Thursday, 28 June 2012

Water, Oil and Gas (WOG)

What is water? Where does water come from? Why do we need water? Can we live without water? We know from the Asian Tsunami 2004 that man can survive for 14 days without water. Is water essential? Where can we find water? Is there no water somewhere? Where? Where are our water resources? Who owns water? Who makes water? Who sells water? Who has no water? Why has water become a commodity? Why is water expensive? Why is water the #3 cause of war, after oil and gold? Why are we rushing for water ownership? Why are we fighting because of water? Why are we killing because of water? Why has water become a source of conflict in almost every nation that exists on Earth? Why? Why? Why? Remember, water, oil and gas all exist as a package in nature - conquering water resources means you automatically get the other 2, oil and gas. Let's look at the triad - water, oil and gas.

Here are some good reads and maps about water, oil and gas:

Thomas Malthus Theory:

Middle East Rainfall 1973:

Middle East Groundwater 1973:

Caspian Sea oil and gas 2001:

Maps of Israel:

Maps of Asia:

Map of Indo-China 1886: (shows proposed Burma-Siam-China railway)

Maps of Thailand:
- administrative map 2005: (also shows Satun, Pattani, Yala and Narathiwat)
- 72 provinces in Thailand 1988: (Pattani is #34)
- shows names of towns: (also part of Burma, including a town called Pegu (Bago) which is much cited in Malay History. There is also the town of Moulmein).
- economy map 1974: (shows mining but there is no gold marked on the map. Where did Thailand obtain all her gold for her palaces and temples?)
- ethnic Thai groups 1974: (shows the Malays lives in Pattani, Yala, Narathiwat and Satun)
- relief map: (also shows railway)

In the old days, if  a doctor needed to travel from Penang to Kota Bharu, Kelantan, he would have to take the train that went up to Thailand, then take another train that came back down to Kelantan. In Kelantan, the train previously stopped at Penambang, then the doctor had to take a ship across Sungai Kelantan, and make it to Kota Bharu. The journey from Penang to Kota Bharu, Kelantan may take many days. This journey appears in the biography of Dr Ali Othman Merican, and his sons, Dr Carleel Merican and Dr Ezanee Merican.

There was no bridge across Sg Kelantan till one was built by the British in 1939 - it was a bridge that collected toll. In 1967, the toll was $2 (RM2) per vehicle; motorcycles, bicycles and pedestrians did not have to pay. Buses had to pay.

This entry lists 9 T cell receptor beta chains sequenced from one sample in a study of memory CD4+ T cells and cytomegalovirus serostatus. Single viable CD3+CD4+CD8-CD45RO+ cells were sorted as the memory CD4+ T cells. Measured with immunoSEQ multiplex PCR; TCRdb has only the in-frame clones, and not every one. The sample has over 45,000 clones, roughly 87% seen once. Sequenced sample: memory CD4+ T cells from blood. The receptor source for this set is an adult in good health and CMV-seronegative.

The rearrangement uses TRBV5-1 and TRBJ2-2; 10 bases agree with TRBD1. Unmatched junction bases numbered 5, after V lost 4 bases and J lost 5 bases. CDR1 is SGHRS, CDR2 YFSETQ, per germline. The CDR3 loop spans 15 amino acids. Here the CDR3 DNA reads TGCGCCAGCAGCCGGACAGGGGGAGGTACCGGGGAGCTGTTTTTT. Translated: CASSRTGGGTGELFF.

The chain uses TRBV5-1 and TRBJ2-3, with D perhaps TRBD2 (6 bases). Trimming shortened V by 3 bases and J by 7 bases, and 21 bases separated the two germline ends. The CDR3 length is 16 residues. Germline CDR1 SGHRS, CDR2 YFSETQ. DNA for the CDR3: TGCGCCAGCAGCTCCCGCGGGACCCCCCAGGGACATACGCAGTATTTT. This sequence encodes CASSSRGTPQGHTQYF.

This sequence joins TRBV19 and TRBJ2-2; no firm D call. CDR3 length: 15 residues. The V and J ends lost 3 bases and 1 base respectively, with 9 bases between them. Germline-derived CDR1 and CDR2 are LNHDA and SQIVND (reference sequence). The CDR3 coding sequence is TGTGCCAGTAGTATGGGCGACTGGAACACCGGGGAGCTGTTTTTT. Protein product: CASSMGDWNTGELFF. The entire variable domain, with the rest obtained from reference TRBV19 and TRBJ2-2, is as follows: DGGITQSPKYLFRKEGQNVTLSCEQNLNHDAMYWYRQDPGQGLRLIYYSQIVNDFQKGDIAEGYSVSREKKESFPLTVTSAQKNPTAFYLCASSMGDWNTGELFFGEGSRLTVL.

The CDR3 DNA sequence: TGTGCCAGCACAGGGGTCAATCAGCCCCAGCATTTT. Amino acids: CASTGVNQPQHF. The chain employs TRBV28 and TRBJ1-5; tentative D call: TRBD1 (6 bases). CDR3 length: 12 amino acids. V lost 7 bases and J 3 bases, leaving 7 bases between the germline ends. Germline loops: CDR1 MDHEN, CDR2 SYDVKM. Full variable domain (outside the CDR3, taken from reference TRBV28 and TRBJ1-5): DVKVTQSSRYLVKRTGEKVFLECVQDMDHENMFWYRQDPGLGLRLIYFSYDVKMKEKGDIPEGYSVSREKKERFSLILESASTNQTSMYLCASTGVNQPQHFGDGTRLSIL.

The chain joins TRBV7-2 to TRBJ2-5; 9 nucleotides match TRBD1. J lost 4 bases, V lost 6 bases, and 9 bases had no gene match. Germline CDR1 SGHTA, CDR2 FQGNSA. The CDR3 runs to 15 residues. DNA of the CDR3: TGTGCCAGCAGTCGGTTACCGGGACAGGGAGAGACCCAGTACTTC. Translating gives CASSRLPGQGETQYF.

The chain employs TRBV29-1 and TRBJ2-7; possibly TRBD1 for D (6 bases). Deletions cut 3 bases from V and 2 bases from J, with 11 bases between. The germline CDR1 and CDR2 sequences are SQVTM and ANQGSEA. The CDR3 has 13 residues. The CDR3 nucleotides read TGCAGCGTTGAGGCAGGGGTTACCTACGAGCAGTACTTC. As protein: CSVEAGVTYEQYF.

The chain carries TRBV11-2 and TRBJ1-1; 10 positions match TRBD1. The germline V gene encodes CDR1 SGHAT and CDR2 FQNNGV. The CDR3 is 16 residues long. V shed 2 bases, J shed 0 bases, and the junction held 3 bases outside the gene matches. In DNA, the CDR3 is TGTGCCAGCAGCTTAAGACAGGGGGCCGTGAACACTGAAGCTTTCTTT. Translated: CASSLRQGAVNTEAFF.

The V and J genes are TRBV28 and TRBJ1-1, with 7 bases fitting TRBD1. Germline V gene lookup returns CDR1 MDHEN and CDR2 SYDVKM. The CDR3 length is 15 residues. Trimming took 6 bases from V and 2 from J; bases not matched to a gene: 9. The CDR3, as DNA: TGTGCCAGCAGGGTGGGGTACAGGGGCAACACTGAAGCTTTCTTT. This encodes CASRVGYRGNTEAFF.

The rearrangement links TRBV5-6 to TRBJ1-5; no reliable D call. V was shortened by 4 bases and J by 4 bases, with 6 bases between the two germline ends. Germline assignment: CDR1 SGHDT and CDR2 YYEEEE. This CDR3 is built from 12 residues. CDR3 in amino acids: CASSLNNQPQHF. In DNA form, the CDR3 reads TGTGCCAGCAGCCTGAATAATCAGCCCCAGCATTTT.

Maps of Malaysia: (1998)

Map of Malacca 1854:

Malacca has a lot of water problems because geographically, it has a low water-table. This means, you need to dig a well deep enough to get to the water-table. However, it is rather weird that Malacca also suffers from floods! I don't understand the water and irrigation system in Malacca.

In the many reports of typhoid and cholera in the old newspapers, Malacca and Terengganu had major outbreaks in 1964 and 1967 (have to re-check the dates). Terengganu has many rivers.

In a book by Yeoh, she explained that when Singapore (and all of Malaya) used the bucket system, there were some problems with the collection of the buckets (tong tahi). The buckets had to be carried from the latrines, through the living-room to the front, so the Chinese man can collect the nightsoil. That cause diseases somehow (I have no idea how this can happen).

When I lived in Banda Hilir, Malacca, my family had a latrine far away from the house. It used the bucket system and a Chinese man would come and collect the nightsoil. The buckets were stinking and looked really ugly.

Malaysia was really lucky when Dr Raja Ahmad Noordin invented the Jitra Bowl in 1963, a cousin of the Siamese Bowl. In early 1970, my father installed the Jitra Bowl with a flush system for our Banda Hilir house. It was the first time someone did that for a kampung house. As kids, we didn't have to go to the dark latrine outside anymore. It was a great change in hygiene.